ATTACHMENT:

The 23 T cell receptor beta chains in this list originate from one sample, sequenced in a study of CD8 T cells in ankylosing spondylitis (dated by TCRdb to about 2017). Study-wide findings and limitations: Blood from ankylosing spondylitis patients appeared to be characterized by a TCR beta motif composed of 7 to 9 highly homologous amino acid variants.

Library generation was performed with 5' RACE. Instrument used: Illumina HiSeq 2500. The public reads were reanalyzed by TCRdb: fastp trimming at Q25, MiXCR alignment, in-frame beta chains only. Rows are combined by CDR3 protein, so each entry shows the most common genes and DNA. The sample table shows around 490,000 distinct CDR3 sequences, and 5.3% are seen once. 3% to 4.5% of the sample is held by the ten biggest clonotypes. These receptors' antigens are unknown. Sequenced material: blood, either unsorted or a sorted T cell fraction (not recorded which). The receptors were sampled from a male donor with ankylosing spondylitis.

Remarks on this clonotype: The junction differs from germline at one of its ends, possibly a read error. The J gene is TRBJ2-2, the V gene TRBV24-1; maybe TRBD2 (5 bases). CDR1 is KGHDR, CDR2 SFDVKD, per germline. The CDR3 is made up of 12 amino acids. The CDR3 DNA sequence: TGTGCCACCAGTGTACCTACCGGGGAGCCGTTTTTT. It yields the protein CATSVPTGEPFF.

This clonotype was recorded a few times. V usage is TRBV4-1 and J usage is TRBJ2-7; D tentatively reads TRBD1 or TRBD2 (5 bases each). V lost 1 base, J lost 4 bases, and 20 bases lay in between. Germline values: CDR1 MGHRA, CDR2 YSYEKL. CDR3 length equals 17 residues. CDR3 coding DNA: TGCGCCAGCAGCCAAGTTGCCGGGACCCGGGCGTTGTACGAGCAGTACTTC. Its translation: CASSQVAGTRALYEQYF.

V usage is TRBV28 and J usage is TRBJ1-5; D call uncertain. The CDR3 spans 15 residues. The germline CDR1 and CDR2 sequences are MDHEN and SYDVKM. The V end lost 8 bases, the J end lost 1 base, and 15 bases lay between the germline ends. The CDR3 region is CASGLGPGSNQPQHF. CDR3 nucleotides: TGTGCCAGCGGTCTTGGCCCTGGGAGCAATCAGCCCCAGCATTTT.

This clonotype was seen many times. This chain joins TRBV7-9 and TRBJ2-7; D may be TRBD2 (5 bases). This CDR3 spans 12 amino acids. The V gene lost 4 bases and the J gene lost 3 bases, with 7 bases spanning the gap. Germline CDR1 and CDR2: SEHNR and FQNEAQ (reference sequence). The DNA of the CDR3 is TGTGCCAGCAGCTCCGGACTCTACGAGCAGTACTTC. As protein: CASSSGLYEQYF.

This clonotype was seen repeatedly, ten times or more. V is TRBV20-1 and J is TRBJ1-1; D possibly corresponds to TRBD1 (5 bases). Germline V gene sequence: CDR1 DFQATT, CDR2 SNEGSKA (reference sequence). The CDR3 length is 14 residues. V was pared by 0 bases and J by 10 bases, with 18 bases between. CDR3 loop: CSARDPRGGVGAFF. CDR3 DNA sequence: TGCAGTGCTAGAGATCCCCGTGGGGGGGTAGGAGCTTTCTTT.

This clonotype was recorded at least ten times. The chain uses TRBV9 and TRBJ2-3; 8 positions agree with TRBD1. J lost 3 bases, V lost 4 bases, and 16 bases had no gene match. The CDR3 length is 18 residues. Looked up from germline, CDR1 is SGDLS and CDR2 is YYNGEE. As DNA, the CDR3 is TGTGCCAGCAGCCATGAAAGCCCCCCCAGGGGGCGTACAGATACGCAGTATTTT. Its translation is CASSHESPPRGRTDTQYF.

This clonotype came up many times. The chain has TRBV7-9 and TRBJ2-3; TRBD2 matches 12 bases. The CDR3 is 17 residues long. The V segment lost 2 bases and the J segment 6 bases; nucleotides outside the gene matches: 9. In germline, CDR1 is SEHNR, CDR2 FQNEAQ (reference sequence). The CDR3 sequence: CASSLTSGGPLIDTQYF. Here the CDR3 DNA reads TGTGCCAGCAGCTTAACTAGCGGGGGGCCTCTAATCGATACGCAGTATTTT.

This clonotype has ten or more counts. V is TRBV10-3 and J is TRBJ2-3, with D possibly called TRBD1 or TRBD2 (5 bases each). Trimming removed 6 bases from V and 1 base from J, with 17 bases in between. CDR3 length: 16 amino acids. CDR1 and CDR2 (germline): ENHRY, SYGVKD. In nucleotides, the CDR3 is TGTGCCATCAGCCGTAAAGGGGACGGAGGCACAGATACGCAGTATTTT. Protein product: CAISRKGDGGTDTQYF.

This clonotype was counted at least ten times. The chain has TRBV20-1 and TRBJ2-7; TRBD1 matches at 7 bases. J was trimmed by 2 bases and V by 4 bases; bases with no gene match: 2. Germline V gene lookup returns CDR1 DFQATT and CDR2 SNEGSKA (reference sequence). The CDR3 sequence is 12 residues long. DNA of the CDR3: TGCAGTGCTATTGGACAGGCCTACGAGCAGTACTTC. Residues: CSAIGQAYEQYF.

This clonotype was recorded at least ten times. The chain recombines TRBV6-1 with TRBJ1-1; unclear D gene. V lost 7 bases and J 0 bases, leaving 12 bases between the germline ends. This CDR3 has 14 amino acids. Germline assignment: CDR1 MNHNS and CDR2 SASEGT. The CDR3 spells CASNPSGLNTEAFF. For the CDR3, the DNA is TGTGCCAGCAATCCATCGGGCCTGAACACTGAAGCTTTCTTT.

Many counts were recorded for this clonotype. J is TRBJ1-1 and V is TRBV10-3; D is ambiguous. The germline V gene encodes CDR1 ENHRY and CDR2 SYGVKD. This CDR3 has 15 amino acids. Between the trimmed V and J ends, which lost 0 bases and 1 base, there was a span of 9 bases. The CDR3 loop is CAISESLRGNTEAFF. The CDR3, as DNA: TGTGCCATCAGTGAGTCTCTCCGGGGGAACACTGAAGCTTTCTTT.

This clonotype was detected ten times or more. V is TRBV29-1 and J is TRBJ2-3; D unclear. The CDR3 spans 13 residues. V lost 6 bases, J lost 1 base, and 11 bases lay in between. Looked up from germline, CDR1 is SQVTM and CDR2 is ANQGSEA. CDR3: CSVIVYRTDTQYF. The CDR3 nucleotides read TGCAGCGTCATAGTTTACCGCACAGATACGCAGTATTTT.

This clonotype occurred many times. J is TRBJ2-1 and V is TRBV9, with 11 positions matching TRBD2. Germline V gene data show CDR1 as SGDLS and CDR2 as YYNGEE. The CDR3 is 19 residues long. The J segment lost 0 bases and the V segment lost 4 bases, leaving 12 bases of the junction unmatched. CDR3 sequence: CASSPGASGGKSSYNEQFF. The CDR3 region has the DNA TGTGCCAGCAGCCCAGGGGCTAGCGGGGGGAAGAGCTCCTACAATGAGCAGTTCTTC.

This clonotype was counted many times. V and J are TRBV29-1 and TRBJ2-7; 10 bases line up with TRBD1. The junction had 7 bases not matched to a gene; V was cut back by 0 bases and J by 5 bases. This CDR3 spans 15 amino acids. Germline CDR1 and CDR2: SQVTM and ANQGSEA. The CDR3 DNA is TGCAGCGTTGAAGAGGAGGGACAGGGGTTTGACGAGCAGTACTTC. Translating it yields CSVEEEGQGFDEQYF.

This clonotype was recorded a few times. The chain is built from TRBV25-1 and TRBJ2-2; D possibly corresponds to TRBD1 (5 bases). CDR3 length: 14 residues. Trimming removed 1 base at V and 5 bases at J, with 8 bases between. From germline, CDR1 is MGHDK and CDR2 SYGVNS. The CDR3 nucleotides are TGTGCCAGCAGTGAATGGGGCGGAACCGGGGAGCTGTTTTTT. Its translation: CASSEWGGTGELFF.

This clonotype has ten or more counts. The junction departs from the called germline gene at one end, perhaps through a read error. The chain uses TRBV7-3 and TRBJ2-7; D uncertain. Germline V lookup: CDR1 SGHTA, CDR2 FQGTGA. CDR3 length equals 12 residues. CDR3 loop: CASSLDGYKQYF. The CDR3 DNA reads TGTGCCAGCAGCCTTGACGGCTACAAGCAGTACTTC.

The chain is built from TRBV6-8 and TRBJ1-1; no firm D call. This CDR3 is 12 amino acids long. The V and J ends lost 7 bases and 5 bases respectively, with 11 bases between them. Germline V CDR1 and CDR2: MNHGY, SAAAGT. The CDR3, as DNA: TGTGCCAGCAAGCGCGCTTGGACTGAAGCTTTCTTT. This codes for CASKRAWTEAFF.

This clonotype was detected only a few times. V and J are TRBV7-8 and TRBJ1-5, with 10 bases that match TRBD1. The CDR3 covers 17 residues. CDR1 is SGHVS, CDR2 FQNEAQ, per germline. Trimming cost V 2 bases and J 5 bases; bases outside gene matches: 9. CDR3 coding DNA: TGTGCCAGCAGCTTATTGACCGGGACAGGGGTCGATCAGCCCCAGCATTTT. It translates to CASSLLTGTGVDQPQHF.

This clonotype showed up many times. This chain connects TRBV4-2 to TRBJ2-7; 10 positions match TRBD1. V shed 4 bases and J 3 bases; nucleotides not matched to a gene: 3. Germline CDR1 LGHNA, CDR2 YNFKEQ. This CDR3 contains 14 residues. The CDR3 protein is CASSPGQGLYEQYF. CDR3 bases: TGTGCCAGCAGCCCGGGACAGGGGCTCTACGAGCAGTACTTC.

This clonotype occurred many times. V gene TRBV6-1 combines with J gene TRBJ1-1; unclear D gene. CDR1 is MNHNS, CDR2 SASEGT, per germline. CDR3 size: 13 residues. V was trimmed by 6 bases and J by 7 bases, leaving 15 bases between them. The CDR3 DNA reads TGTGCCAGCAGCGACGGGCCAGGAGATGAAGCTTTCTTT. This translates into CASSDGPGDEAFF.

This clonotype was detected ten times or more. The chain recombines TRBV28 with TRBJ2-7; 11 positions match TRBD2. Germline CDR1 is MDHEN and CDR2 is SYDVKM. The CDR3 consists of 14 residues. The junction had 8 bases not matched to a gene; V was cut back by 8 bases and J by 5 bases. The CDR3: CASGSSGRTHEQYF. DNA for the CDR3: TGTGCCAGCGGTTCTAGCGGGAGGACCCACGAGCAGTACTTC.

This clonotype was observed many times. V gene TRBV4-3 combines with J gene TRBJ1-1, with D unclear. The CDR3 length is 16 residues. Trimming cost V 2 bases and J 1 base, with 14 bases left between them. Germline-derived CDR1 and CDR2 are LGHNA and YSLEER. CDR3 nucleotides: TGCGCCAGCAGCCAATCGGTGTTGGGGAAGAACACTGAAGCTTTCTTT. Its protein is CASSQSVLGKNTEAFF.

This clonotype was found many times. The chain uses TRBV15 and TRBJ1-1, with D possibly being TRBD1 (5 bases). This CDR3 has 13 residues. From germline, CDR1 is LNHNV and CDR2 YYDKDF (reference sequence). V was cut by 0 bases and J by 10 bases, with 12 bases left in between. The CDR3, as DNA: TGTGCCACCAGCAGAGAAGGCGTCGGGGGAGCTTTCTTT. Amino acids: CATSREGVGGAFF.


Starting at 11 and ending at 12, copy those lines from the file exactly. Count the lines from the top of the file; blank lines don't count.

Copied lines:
This clonotype was counted at least ten times. The chain has TRBV20-1 and TRBJ2-7; TRBD1 matches at 7 bases. J was trimmed by 2 bases and V by 4 bases; bases with no gene match: 2. Germline V gene lookup returns CDR1 DFQATT and CDR2 SNEGSKA (reference sequence). The CDR3 sequence is 12 residues long. DNA of the CDR3: TGCAGTGCTATTGGACAGGCCTACGAGCAGTACTTC. Residues: CSAIGQAYEQYF.

This clonotype was recorded at least ten times. The chain recombines TRBV6-1 with TRBJ1-1; unclear D gene. V lost 7 bases and J 0 bases, leaving 12 bases between the germline ends. This CDR3 has 14 amino acids. Germline assignment: CDR1 MNHNS and CDR2 SASEGT. The CDR3 spells CASNPSGLNTEAFF. For the CDR3, the DNA is TGTGCCAGCAATCCATCGGGCCTGAACACTGAAGCTTTCTTT.